Don’t Call it Defense: The U.S. Military Budget

Don Monkerud Mar 16, 2005


With his budget for fiscal 2006, President George W. Bush appears to be fulfilling the priorities of the American electorate by emphasizing the “defense” budget. But upon closer examination, the budget reveals a drift towards the creation of a nation dedicated to military pursuits.

News accounts proclaim the military and homeland security “fiscal winners” in the budget, but an even larger portion of tax dollars are being used for military purposes than government statistics and charts indicate.

To promote Bush’s “war on terrorism,” the budget boosts military operations in the Department of Defense (almost 5 percent), the Department of Homeland Security (7 percent), and the Justice Department (17 percent). The $419.3 billion Department of Defense budget is 41 percent higher than the pre-Sept. 11 2001 budget, and a whopping 73 percent above the 2000 budget.

In comparison with military spending by other countries, these sums are staggering.

Based on 2003 figures, the world spent approximately $956 billion on the military, ten times more than it spent on development assistance in 2001. Adding the cost of the military occupation of Iraq and Afghanistan to the proposed 2006 “defense” budget, the U.S. will spend $500 billion on direct military purchases.

That means the U.S. will spend more on the military than the combined total that the rest of the world spent in 2003. This is eight times more than China, which boasts the world’s second largest military, larger than the next 23 nations combined and seven times larger than the combined military budgets of Russia and China.

But the U.S. military budget fails to account for other military expenditures, which, if added together, account for an even larger share of world spending and a much larger share of the U.S. budget than indicated.

Recall that Bush’s expected $81 billion “supplement” for the occupation of Iraq and Afghanistan was added to the military budget, which at $500 billion is, in current dollars, almost 10 percent higher than at the height of the Cold War and 15 percent higher than during the peak of the Vietnam War. Other money in the budget devoted to military spending includes the cost for Defense/Civil programs ($44.5 billion); Homeland Security ($33.3 billion); and Veterans Affairs ($68.3 billion). This pushes the total military budget to $646 billion. Add $4 billion in foreign military financing from the Department of State and the total reaches $650 billion.

strike back

Other spending is hidden deeply in many departments such as Justice, Energy and NASA. While it will require experts to reveal these hidden funds, the cost of the bonds to pay off past military spending needs to be included in the total cost of the U.S. military. In an article in the San Francisco Chronicle, Robert Higgs calculates that debtfinanced defense spending amounts to almost $139 billion, which brings the total amount that the U.S. spends on military projects in 2006 to $789 billion.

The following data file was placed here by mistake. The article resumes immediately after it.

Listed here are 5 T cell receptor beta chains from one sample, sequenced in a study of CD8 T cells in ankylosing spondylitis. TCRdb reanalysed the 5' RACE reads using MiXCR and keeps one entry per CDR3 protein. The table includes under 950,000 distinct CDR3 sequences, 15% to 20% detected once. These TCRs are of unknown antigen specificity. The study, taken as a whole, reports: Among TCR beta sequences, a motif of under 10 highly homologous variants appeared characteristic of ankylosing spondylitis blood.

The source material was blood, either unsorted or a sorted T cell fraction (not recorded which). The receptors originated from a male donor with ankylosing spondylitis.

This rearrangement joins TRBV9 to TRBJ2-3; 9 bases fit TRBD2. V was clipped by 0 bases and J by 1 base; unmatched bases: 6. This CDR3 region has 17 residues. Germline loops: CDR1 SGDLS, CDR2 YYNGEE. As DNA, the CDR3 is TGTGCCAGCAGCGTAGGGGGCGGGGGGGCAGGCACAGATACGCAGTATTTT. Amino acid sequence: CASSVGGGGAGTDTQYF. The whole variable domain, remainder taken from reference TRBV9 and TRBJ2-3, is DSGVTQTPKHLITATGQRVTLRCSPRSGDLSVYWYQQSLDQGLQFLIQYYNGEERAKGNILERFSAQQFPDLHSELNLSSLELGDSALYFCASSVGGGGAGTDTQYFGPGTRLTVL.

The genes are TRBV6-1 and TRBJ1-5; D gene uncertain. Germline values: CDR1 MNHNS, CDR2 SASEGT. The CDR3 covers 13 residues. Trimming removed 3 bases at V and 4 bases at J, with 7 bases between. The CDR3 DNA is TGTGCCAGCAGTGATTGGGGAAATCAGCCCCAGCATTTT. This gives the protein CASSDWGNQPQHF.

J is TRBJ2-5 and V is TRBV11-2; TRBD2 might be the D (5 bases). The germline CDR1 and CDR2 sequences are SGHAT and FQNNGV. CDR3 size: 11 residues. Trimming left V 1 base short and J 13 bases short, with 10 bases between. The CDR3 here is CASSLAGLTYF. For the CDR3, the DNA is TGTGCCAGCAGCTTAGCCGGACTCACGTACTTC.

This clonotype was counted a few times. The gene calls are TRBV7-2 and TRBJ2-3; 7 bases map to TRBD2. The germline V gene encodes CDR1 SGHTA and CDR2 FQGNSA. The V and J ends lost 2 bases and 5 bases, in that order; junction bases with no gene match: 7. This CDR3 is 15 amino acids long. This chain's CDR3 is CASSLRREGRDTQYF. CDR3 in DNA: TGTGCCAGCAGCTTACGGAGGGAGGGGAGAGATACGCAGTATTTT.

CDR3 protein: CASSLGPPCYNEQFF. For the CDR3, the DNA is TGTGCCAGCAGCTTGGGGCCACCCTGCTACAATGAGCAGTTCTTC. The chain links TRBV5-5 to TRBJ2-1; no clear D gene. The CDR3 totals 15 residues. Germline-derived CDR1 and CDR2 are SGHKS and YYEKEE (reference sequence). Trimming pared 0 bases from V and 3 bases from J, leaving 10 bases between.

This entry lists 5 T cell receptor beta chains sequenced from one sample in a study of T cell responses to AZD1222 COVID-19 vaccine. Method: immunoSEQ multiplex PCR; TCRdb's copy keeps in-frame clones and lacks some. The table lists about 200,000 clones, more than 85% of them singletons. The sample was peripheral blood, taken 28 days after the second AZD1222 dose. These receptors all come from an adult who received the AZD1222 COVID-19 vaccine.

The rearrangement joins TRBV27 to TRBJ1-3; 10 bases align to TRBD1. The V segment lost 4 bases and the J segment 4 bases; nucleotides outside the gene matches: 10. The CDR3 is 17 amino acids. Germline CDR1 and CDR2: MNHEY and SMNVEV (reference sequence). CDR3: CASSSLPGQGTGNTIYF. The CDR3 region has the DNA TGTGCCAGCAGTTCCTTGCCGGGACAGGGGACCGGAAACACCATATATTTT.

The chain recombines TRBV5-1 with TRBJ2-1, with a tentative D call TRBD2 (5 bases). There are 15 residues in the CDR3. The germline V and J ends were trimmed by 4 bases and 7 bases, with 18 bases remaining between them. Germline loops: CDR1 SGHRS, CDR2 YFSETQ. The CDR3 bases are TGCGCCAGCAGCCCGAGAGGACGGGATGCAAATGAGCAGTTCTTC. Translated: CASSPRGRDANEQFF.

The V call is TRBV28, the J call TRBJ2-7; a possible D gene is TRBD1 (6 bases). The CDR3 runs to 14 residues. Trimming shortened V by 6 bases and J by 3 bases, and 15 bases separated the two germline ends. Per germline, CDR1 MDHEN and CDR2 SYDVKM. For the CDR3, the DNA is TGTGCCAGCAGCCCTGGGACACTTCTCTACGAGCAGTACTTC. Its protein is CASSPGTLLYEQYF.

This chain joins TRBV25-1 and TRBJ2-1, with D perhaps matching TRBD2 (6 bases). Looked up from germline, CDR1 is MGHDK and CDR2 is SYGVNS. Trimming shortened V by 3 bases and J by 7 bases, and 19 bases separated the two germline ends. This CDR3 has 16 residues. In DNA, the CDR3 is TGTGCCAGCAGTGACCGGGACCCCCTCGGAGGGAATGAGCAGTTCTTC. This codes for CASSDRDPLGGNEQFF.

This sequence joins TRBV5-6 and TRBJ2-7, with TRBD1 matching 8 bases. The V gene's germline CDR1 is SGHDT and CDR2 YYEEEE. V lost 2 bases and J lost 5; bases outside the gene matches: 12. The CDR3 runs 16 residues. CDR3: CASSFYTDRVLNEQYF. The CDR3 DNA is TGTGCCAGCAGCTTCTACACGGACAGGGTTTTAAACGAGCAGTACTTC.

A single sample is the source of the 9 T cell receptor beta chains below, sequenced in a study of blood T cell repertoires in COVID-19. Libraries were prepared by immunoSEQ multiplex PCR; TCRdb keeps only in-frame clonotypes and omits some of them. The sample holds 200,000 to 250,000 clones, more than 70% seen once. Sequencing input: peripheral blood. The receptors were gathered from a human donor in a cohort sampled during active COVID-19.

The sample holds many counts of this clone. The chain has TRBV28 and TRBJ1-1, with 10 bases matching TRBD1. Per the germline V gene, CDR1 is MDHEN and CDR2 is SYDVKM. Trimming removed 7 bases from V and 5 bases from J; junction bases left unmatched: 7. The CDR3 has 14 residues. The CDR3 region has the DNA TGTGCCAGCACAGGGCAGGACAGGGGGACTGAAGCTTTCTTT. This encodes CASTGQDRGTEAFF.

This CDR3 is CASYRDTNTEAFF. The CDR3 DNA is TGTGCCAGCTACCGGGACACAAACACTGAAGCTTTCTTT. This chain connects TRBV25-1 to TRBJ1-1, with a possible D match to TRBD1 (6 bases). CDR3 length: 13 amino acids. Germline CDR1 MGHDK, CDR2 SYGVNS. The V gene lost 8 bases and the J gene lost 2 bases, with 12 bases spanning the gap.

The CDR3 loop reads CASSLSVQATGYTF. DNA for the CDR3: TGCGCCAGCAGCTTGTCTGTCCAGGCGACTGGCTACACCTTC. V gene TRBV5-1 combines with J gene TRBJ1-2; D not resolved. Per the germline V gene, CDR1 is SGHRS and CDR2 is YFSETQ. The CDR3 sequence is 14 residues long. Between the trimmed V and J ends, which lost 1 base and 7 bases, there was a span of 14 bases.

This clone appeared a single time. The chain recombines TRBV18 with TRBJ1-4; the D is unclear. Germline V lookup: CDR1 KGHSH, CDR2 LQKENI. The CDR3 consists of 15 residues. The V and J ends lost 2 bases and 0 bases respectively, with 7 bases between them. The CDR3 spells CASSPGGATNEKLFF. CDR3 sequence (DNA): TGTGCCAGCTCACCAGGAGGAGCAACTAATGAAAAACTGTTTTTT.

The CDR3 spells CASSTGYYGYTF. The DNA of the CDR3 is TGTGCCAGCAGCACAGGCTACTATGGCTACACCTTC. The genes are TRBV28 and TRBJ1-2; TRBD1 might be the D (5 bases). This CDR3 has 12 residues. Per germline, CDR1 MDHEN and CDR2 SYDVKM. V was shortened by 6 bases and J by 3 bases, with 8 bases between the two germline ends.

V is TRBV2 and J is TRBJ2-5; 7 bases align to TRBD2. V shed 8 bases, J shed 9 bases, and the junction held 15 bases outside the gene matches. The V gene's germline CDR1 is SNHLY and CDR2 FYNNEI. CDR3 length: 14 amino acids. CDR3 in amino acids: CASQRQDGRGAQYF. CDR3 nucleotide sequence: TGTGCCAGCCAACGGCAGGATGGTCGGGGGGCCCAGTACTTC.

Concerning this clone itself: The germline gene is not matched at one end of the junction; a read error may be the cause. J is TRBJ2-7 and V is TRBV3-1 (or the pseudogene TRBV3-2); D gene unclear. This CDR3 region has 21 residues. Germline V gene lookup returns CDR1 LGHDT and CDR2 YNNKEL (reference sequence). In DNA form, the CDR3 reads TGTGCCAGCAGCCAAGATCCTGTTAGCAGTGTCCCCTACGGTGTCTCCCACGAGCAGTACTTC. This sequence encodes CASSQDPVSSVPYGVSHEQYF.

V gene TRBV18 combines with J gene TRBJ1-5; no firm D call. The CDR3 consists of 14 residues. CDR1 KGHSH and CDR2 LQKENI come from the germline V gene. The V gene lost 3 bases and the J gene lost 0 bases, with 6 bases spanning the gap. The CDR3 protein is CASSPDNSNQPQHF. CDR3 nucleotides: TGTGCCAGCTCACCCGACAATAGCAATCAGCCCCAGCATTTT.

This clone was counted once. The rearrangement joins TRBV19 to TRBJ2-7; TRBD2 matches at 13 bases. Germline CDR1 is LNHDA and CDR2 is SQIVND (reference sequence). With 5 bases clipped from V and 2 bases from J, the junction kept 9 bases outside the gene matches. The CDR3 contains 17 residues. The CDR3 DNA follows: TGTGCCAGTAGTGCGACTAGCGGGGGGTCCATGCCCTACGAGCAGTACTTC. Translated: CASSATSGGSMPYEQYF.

In other words, the U.S. spends 30.7 percent of total government funding on the military, much more than the 17 percent that initial calculations disclose. This is a larger percentage than that of Health and Human Services or Social Security, and reveals the Bush Administration’s militaristic priorities.

As a larger proportion of U.S. resources goes to the military, domestic programs are being cut and the wealthy are given additional tax breaks ($26 billion more in 2006). Over the next five years, Bush plans to cut $212 billion from domestic programs, such as Medicaid, food stamps for 300,000 low-income families, and child care assistance for 300,000 children. Rather than paying for military increases with taxes, they are allowed to become part of the deficit, which will continue to run over $400 billion a year.

Military costs could go even higher. The Administration’s budget figures exclude any future costs for the occupation of Iraq and Afghanistan – already running $300 billion – or the cost of possible new military adventures against North Korea, Syria or Iran.

Such expenses do nothing to make the country safer. According to World Markets Research Center, which released the World Terrorism Index, the U.S. occupation of Afghanistan and Iraq, “has exacerbated anti-U.S. sentiment.”

Spending vast sums of money on the military will create more demand for military invasions and occupations and a spiraling need for more military funding. As Bush and the GOP shift priorities to the military, America is in grave danger of relying on the military to address its political and social problems while being seen around the world as a militaristic state and a pariah among nations.


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